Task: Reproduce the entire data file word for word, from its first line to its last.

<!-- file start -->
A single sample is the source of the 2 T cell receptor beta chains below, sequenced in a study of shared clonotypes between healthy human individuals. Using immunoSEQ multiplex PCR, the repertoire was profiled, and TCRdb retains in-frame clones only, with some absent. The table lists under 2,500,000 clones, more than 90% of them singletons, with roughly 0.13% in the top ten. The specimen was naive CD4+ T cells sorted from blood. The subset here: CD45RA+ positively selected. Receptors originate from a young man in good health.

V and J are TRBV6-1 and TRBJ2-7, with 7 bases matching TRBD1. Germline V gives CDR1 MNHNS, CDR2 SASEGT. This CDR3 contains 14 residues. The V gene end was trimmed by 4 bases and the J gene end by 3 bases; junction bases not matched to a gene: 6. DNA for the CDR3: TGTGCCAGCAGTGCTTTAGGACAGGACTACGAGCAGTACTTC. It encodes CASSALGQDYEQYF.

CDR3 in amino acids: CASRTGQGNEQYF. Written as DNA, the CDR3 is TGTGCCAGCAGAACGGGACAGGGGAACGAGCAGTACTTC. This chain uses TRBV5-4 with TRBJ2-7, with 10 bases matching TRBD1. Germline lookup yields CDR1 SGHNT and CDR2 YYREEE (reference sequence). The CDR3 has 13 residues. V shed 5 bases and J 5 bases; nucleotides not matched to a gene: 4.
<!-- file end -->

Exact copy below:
A single sample is the source of the 2 T cell receptor beta chains below, sequenced in a study of shared clonotypes between healthy human individuals. Using immunoSEQ multiplex PCR, the repertoire was profiled, and TCRdb retains in-frame clones only, with some absent. The table lists under 2,500,000 clones, more than 90% of them singletons, with roughly 0.13% in the top ten. The specimen was naive CD4+ T cells sorted from blood. The subset here: CD45RA+ positively selected. Receptors originate from a young man in good health.

V and J are TRBV6-1 and TRBJ2-7, with 7 bases matching TRBD1. Germline V gives CDR1 MNHNS, CDR2 SASEGT. This CDR3 contains 14 residues. The V gene end was trimmed by 4 bases and the J gene end by 3 bases; junction bases not matched to a gene: 6. DNA for the CDR3: TGTGCCAGCAGTGCTTTAGGACAGGACTACGAGCAGTACTTC. It encodes CASSALGQDYEQYF.

CDR3 in amino acids: CASRTGQGNEQYF. Written as DNA, the CDR3 is TGTGCCAGCAGAACGGGACAGGGGAACGAGCAGTACTTC. This chain uses TRBV5-4 with TRBJ2-7, with 10 bases matching TRBD1. Germline lookup yields CDR1 SGHNT and CDR2 YYREEE (reference sequence). The CDR3 has 13 residues. V shed 5 bases and J 5 bases; nucleotides not matched to a gene: 4.